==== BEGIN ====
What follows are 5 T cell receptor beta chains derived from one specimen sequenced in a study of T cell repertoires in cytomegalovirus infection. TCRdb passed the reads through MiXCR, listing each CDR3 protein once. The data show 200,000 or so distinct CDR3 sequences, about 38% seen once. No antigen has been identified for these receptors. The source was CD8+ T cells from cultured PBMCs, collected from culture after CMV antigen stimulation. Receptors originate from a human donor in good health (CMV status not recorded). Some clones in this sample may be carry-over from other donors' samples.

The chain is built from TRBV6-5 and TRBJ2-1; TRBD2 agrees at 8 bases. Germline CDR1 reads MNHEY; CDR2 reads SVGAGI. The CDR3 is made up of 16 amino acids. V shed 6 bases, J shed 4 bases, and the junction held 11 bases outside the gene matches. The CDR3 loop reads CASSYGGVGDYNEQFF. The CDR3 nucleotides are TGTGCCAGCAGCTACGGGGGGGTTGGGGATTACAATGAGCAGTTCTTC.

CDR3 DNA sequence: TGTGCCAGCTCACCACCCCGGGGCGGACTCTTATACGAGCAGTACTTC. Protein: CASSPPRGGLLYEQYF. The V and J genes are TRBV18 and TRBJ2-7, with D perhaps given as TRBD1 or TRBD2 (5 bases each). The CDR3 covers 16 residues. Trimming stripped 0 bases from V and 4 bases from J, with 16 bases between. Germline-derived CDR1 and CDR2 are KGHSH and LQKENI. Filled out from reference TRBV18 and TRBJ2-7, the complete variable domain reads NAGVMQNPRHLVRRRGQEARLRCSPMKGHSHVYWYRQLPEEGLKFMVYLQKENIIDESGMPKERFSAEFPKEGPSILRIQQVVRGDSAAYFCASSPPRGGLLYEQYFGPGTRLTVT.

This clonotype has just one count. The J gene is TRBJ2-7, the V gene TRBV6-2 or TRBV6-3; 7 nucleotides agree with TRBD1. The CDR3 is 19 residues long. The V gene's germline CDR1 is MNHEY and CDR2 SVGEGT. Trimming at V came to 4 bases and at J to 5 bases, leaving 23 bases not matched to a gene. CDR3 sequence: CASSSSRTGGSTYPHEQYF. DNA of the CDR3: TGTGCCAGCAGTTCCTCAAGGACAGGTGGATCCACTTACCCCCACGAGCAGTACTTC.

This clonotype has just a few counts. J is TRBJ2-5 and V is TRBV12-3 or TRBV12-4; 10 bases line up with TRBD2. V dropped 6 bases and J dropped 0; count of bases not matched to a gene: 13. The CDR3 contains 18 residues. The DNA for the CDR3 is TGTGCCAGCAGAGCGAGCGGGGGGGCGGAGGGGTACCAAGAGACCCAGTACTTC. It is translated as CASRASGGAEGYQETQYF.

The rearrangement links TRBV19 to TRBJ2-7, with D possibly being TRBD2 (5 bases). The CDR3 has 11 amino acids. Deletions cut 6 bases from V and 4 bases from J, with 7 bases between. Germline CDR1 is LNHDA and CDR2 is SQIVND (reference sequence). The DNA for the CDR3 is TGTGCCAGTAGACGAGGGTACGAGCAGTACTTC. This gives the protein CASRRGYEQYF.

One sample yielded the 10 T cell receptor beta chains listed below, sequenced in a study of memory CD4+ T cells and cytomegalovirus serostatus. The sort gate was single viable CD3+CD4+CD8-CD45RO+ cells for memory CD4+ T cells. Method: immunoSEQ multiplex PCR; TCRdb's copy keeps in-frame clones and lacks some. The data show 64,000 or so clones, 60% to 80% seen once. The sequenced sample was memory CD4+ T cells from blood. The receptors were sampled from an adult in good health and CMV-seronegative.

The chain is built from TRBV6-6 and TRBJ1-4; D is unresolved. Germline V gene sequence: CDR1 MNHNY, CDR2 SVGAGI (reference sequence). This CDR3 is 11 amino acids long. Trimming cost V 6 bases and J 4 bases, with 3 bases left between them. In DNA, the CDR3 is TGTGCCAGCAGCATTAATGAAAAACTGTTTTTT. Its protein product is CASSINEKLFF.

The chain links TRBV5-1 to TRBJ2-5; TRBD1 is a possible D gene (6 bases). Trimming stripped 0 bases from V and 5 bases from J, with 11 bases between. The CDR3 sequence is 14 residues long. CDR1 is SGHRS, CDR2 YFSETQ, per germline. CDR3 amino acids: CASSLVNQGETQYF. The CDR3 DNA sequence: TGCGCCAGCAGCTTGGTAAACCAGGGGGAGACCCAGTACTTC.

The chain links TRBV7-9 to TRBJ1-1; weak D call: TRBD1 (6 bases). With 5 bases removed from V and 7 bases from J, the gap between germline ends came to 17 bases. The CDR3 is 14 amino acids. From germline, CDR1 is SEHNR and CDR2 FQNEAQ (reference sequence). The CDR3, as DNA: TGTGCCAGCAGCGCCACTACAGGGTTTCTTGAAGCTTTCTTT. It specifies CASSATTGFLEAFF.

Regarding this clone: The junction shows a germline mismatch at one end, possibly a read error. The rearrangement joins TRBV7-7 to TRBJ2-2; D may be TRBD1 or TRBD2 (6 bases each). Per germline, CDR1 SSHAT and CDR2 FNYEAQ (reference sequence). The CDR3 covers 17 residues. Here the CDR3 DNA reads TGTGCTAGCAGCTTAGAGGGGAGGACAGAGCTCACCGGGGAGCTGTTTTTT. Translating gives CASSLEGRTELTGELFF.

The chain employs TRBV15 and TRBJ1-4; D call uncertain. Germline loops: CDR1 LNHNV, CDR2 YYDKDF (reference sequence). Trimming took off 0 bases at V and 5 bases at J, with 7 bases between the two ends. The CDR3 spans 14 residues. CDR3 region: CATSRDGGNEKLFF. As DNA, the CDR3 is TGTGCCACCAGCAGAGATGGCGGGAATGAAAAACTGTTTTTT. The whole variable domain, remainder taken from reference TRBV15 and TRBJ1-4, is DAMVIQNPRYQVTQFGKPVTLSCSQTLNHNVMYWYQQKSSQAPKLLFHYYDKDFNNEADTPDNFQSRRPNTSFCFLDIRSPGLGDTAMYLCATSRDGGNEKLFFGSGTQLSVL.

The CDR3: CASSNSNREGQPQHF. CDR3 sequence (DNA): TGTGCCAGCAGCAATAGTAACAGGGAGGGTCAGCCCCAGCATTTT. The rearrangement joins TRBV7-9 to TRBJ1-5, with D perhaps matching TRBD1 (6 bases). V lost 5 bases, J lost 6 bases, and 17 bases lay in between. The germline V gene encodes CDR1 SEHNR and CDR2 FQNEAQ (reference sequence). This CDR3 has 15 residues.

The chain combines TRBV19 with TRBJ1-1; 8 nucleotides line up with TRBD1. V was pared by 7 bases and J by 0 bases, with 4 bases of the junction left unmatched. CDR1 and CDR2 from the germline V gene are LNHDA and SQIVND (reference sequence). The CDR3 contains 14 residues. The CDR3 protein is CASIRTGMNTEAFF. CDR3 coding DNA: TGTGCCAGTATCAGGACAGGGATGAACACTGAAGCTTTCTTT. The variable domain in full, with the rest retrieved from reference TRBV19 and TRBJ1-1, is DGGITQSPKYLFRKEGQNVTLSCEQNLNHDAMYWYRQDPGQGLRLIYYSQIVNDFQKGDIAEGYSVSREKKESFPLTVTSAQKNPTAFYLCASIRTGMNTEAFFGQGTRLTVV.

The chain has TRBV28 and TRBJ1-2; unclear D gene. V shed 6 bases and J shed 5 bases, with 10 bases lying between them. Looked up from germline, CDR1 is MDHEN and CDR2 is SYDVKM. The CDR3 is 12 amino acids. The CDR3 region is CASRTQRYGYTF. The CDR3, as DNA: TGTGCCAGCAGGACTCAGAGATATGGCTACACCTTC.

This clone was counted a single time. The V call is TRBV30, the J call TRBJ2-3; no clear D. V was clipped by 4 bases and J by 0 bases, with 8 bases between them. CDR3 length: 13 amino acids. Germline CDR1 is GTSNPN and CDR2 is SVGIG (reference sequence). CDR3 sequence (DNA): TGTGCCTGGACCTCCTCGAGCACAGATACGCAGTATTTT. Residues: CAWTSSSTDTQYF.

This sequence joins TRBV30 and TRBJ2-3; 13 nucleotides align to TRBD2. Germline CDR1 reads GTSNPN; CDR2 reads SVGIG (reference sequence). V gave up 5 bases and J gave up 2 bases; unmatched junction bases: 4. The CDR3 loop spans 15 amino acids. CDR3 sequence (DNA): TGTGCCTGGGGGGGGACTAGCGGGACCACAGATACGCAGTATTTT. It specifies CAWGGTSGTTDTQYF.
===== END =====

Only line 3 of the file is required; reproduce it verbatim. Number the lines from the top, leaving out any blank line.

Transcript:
CDR3 DNA sequence: TGTGCCAGCTCACCACCCCGGGGCGGACTCTTATACGAGCAGTACTTC. Protein: CASSPPRGGLLYEQYF. The V and J genes are TRBV18 and TRBJ2-7, with D perhaps given as TRBD1 or TRBD2 (5 bases each). The CDR3 covers 16 residues. Trimming stripped 0 bases from V and 4 bases from J, with 16 bases between. Germline-derived CDR1 and CDR2 are KGHSH and LQKENI. Filled out from reference TRBV18 and TRBJ2-7, the complete variable domain reads NAGVMQNPRHLVRRRGQEARLRCSPMKGHSHVYWYRQLPEEGLKFMVYLQKENIIDESGMPKERFSAEFPKEGPSILRIQQVVRGDSAAYFCASSPPRGGLLYEQYFGPGTRLTVT.